For many, the most difficult problem about sleeping is feeling that there is very little they can do to help themselves fall (or fall back) asleep.
Laying in bed when sleep won’t come and wondering what to do won’t help. Instead, follow a checklist of things that help. Come up with your own, or try remembering your “ABCVs”:
To interrupt unproductive thoughts or simply to start bringing sleep closer, make a very simple positive affirmation such as “This feels soft”. Or warm, cool, whatever. So A is for Affirm.
Then concentrate gently on your breathing, do part or all of a breathing exercise, or chant a vowel inwardly such as “uuuuu”. There are plenty of apps and exercises out there. Try some, and bring your newfound skills into the bedroom. B is for Breathe.
Next, focus on a happy moment, not with forced concentration, but with a gentle contemplative focus. C is for Contemplate.
V is for Visualize, but really means imagine images. Imagine movement or color or temperature or sound from a pre-planned scene you chose beforehand (YouTube has lot of “relaxing nature” scenes, or happy puppies/kittens, etc, etc if you’re looking for ideas). Many people report the last thing they remember before sleeping is fleeting glimpses of dream-like imagery… before actually beginning to dream. Putting your attention on imagery helps this happen easier.
S is for Sound. At first, try listening to the loudest sound in your environment, then the second-loudest sound and so forth until you notice the gentle rushing/ringing sound that is always there once you learn to notice it. If are good at noticing it, try remembering the last time it was louder than normal, and it may get louder in this moment as well.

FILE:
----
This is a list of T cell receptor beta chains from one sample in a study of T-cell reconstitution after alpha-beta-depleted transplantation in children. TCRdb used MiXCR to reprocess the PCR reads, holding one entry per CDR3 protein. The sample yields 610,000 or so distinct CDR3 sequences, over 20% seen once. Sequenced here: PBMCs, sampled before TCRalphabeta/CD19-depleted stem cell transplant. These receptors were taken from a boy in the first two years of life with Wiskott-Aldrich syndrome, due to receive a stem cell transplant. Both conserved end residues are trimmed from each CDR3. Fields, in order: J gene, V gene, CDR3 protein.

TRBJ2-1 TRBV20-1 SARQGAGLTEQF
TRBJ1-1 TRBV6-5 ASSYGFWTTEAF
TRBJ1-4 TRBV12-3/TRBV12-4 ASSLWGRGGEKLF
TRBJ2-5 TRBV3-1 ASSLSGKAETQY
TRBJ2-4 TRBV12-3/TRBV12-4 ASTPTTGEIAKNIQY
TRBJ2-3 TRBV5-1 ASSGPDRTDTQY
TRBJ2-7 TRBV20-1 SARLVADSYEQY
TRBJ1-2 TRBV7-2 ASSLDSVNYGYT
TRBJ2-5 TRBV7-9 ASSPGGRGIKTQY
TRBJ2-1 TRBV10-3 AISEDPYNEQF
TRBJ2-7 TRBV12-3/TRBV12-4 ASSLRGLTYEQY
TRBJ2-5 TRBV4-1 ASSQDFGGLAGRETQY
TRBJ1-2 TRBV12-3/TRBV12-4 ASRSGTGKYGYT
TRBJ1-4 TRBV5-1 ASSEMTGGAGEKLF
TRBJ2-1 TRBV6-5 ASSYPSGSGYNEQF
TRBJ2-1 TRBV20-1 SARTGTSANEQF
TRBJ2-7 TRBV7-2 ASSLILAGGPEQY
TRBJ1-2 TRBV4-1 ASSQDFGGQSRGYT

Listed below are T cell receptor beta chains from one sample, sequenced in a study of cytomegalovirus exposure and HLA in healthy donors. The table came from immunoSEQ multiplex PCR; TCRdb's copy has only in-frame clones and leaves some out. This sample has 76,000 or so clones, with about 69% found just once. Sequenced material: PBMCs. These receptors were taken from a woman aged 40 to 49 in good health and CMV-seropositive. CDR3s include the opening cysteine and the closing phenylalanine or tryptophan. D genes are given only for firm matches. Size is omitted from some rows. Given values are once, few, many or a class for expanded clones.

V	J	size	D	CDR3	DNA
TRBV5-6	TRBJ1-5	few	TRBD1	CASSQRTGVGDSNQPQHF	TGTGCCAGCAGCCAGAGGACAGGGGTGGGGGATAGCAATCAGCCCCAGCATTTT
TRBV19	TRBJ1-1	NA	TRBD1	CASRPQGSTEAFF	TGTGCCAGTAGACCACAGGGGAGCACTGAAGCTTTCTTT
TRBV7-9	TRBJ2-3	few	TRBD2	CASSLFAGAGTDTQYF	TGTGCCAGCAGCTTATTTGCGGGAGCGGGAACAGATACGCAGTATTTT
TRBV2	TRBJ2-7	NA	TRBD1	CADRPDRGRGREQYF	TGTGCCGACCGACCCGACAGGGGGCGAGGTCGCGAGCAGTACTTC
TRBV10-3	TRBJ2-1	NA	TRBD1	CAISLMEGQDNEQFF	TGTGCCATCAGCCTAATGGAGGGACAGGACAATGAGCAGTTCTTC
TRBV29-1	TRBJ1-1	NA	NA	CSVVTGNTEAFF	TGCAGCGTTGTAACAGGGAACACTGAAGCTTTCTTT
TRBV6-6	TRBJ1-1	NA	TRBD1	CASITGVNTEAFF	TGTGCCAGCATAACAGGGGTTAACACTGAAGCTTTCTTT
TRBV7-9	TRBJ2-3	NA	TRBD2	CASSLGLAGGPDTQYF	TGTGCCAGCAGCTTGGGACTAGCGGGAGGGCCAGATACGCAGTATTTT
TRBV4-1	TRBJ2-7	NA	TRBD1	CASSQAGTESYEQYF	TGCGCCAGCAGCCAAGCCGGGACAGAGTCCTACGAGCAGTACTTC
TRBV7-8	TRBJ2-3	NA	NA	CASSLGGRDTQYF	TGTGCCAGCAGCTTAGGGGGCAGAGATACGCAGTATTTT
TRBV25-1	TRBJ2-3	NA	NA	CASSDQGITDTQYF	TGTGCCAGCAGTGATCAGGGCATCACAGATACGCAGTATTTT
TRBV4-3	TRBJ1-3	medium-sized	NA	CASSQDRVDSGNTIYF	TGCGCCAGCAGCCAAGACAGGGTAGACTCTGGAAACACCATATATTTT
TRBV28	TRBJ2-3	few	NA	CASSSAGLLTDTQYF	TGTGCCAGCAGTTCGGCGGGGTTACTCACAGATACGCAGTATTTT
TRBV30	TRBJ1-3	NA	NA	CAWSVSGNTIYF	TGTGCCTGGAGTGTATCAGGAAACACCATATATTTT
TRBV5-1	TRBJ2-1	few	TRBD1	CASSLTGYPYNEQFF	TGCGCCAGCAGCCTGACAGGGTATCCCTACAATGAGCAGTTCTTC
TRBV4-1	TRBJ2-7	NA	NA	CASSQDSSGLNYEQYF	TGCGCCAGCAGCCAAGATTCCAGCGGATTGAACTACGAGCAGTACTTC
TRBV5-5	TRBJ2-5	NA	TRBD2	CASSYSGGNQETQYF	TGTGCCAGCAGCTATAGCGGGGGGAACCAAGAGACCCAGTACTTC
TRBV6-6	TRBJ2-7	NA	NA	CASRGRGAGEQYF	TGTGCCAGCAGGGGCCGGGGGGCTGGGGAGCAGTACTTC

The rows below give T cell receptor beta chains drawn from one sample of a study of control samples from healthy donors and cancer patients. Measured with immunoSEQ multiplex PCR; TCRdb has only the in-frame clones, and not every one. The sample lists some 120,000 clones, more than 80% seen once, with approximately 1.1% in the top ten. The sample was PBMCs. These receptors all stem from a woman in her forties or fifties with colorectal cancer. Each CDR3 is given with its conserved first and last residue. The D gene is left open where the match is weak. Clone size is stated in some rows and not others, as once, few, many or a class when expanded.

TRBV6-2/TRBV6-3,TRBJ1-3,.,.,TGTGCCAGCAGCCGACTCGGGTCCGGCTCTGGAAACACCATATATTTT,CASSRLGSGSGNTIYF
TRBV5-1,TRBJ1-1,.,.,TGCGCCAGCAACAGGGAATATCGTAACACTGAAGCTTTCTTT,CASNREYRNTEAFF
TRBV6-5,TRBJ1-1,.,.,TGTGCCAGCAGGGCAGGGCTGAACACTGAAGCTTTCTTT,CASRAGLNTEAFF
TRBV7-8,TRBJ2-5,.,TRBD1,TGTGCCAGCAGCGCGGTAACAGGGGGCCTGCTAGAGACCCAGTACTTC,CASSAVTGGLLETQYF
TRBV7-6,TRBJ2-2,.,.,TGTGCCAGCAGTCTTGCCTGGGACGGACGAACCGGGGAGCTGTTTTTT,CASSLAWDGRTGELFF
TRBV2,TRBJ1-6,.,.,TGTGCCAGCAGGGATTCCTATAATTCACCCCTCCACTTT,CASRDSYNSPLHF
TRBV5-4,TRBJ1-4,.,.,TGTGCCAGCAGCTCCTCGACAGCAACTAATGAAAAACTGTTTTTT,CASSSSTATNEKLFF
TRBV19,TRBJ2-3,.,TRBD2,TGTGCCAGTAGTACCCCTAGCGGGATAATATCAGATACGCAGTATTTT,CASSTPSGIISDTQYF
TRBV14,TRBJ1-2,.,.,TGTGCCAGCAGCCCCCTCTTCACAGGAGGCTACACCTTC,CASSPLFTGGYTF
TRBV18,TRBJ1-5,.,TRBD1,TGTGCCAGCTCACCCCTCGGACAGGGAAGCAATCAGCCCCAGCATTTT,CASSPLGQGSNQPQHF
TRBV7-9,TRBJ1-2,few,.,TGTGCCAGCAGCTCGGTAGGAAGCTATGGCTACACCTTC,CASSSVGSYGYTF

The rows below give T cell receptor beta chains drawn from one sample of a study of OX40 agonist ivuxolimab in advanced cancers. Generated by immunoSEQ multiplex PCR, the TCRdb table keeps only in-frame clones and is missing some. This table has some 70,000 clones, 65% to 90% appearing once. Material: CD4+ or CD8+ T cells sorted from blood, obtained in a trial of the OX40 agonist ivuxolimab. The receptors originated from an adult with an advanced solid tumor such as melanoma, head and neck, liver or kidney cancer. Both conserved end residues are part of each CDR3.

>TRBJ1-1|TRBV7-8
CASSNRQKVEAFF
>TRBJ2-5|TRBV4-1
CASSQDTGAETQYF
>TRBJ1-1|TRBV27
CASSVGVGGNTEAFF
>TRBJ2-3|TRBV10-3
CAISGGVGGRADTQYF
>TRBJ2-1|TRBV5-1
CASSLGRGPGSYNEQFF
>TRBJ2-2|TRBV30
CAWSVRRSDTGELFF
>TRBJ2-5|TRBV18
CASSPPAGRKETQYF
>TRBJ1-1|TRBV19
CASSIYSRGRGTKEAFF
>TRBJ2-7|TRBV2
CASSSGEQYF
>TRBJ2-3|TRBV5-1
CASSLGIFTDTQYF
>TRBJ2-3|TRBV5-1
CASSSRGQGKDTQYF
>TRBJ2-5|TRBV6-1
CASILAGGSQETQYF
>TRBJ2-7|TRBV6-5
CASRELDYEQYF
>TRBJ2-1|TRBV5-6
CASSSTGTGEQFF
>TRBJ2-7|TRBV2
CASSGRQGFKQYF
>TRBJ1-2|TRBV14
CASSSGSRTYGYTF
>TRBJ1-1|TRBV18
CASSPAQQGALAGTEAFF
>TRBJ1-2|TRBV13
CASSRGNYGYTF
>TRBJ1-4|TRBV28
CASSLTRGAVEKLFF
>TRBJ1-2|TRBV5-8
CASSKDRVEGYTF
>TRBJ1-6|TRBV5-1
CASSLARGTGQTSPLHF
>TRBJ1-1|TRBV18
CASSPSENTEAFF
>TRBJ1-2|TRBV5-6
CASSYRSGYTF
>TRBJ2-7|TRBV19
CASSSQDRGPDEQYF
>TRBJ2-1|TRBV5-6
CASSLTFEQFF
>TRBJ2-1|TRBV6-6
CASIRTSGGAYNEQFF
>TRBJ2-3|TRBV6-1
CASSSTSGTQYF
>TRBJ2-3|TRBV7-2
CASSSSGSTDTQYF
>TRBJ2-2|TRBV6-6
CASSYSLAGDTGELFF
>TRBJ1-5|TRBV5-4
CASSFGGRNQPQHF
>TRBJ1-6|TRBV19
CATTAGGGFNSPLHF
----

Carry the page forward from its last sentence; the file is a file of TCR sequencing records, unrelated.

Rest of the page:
Finally, at any point you realize you are no longer in the process, start with the short affirmation again to keep more anxious thoughts at bay.
Avoid all light for awhile before bed, even if your device is using warm night light —you need some time without any light for your body systems to do their best job of putting you to sleep. Trazadone, Sominex (diphenhydramine), and large doses of melatonin (5mg or more) are helpful for a more “emergency” kind of situation, but remember to take standardized extract of Milk Thistle and possibly some SALG (S-Acetyl L-Glutathione) to help the sleep aids move through your system faster to limit drowsiness in the morning.
If you do get up in the middle of the night, try to notice or make a good guess as to when you woke up, and get back in bed before much over two hours have passed — your body is going to help you get back to sleep more around the two-and-a-half hour point after waking from short sleep.
Cognitive Behavioral Therapy (CBT) for Sleep involves, in part, not staying in bed if you aren’t falling asleep. It’s a hard program for most people to follow, but fairly successful for those who do. The ABCVs can help you whether or not you are using CBT, sleep aids or other approaches.
Get some rest!